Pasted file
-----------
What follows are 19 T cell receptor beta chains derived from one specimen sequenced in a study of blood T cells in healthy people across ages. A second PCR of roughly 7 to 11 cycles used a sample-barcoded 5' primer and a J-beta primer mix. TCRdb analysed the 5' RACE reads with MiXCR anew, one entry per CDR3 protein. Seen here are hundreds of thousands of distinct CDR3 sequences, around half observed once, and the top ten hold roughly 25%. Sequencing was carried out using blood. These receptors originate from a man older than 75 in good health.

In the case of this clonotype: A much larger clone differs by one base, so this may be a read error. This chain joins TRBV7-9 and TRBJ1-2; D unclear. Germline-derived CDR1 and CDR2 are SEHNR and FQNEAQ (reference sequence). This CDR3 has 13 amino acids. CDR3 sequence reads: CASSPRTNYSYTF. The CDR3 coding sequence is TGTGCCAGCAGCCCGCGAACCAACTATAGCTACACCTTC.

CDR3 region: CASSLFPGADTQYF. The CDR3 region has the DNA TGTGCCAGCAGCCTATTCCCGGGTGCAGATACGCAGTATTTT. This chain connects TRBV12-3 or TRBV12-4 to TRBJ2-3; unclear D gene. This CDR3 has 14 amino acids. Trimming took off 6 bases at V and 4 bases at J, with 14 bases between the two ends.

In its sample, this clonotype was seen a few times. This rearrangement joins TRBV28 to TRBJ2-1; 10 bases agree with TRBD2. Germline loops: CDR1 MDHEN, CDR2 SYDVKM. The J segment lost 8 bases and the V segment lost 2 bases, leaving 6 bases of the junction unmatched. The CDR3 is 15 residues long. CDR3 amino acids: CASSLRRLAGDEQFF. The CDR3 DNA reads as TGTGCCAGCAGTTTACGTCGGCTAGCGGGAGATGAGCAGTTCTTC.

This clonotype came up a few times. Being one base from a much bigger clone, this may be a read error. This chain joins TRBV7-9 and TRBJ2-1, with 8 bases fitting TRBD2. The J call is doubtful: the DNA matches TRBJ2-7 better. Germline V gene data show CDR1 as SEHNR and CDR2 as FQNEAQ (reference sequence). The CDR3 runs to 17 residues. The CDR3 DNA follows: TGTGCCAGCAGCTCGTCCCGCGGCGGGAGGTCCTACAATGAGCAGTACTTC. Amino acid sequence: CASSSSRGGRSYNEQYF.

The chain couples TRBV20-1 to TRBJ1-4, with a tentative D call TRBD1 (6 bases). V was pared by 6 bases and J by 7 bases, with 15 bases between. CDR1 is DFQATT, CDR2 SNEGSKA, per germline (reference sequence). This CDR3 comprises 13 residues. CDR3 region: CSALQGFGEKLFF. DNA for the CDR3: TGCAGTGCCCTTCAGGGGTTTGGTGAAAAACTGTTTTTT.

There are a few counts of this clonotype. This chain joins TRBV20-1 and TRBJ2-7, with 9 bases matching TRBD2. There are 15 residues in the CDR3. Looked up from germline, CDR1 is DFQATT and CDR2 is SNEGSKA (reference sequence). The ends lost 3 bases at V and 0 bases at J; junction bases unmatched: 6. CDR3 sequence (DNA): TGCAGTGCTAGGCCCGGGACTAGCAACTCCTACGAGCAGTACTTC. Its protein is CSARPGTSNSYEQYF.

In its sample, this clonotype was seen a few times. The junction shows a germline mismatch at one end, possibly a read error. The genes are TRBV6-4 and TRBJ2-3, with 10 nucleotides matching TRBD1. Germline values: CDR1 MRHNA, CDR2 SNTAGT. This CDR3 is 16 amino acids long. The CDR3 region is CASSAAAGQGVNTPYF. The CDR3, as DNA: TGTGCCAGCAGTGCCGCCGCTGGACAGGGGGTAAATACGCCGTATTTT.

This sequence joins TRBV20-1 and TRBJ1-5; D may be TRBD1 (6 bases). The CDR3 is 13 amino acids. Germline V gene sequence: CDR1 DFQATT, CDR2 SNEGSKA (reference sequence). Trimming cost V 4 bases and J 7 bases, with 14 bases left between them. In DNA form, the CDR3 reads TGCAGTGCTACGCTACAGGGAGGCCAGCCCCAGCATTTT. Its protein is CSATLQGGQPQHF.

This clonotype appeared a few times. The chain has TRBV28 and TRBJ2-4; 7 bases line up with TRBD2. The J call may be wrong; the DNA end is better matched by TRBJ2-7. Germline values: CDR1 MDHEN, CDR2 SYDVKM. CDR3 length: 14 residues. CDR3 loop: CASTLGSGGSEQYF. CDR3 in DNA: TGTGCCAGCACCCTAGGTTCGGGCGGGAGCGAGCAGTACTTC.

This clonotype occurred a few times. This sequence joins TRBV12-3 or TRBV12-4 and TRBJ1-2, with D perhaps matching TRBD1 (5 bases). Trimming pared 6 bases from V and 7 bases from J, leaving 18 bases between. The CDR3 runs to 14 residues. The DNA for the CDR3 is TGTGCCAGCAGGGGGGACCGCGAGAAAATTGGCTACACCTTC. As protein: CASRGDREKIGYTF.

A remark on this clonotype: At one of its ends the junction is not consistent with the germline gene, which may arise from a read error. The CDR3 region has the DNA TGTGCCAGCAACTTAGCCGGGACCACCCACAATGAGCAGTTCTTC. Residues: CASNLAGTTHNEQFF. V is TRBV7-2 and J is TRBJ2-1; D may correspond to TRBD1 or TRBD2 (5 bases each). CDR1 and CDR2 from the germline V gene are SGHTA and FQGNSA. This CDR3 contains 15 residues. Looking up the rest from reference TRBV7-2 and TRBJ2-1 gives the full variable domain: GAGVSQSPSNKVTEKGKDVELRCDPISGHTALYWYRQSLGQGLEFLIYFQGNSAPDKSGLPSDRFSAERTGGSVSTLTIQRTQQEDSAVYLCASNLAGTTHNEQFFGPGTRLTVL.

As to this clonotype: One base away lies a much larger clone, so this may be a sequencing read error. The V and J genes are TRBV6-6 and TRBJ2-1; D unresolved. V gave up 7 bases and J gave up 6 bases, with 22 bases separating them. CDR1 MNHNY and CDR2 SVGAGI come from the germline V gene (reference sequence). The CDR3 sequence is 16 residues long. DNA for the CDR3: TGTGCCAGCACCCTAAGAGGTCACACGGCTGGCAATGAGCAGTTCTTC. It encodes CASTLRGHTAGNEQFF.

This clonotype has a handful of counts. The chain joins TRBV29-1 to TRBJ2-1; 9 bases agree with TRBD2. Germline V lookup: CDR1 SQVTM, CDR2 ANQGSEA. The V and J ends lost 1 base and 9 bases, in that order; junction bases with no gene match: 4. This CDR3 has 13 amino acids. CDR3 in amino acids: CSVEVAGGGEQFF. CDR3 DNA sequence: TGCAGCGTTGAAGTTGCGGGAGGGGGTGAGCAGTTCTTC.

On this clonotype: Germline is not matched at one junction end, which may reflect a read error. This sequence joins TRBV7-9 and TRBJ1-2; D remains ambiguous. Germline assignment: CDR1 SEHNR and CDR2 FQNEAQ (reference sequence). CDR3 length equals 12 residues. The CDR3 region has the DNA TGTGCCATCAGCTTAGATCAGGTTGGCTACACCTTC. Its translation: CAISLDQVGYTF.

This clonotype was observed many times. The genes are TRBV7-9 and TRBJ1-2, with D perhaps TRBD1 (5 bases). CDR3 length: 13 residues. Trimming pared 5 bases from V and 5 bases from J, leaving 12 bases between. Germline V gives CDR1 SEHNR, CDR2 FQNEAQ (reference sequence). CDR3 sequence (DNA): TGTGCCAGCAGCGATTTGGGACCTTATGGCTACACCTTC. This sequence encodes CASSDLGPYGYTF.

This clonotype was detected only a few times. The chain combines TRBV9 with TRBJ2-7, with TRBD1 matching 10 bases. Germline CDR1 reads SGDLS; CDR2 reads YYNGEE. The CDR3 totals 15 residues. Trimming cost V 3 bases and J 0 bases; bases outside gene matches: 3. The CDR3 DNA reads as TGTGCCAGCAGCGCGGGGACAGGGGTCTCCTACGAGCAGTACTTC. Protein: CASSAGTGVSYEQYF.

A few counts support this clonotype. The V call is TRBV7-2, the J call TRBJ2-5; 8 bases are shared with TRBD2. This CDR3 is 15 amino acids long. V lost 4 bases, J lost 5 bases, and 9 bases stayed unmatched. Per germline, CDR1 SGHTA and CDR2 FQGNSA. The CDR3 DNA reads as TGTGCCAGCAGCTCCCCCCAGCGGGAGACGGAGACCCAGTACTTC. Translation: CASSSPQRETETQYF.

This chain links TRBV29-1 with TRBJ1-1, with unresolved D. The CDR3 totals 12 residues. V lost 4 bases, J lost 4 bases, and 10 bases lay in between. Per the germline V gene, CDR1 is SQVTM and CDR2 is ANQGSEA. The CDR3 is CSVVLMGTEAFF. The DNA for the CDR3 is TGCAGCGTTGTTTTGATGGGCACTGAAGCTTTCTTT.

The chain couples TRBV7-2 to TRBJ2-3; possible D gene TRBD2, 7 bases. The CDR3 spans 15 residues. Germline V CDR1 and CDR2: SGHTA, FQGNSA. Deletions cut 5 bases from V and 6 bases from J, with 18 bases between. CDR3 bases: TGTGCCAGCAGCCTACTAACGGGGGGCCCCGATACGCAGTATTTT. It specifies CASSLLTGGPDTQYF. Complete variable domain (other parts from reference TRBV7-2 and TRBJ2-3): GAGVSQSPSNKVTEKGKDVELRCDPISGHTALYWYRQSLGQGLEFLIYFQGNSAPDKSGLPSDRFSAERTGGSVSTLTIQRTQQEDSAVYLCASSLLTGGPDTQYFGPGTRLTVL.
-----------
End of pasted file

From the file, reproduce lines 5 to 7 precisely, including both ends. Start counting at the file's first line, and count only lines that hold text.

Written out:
This clonotype came up a few times. Being one base from a much bigger clone, this may be a read error. This chain joins TRBV7-9 and TRBJ2-1, with 8 bases fitting TRBD2. The J call is doubtful: the DNA matches TRBJ2-7 better. Germline V gene data show CDR1 as SEHNR and CDR2 as FQNEAQ (reference sequence). The CDR3 runs to 17 residues. The CDR3 DNA follows: TGTGCCAGCAGCTCGTCCCGCGGCGGGAGGTCCTACAATGAGCAGTACTTC. Amino acid sequence: CASSSSRGGRSYNEQYF.

The chain couples TRBV20-1 to TRBJ1-4, with a tentative D call TRBD1 (6 bases). V was pared by 6 bases and J by 7 bases, with 15 bases between. CDR1 is DFQATT, CDR2 SNEGSKA, per germline (reference sequence). This CDR3 comprises 13 residues. CDR3 region: CSALQGFGEKLFF. DNA for the CDR3: TGCAGTGCCCTTCAGGGGTTTGGTGAAAAACTGTTTTTT.

There are a few counts of this clonotype. This chain joins TRBV20-1 and TRBJ2-7, with 9 bases matching TRBD2. There are 15 residues in the CDR3. Looked up from germline, CDR1 is DFQATT and CDR2 is SNEGSKA (reference sequence). The ends lost 3 bases at V and 0 bases at J; junction bases unmatched: 6. CDR3 sequence (DNA): TGCAGTGCTAGGCCCGGGACTAGCAACTCCTACGAGCAGTACTTC. Its protein is CSARPGTSNSYEQYF.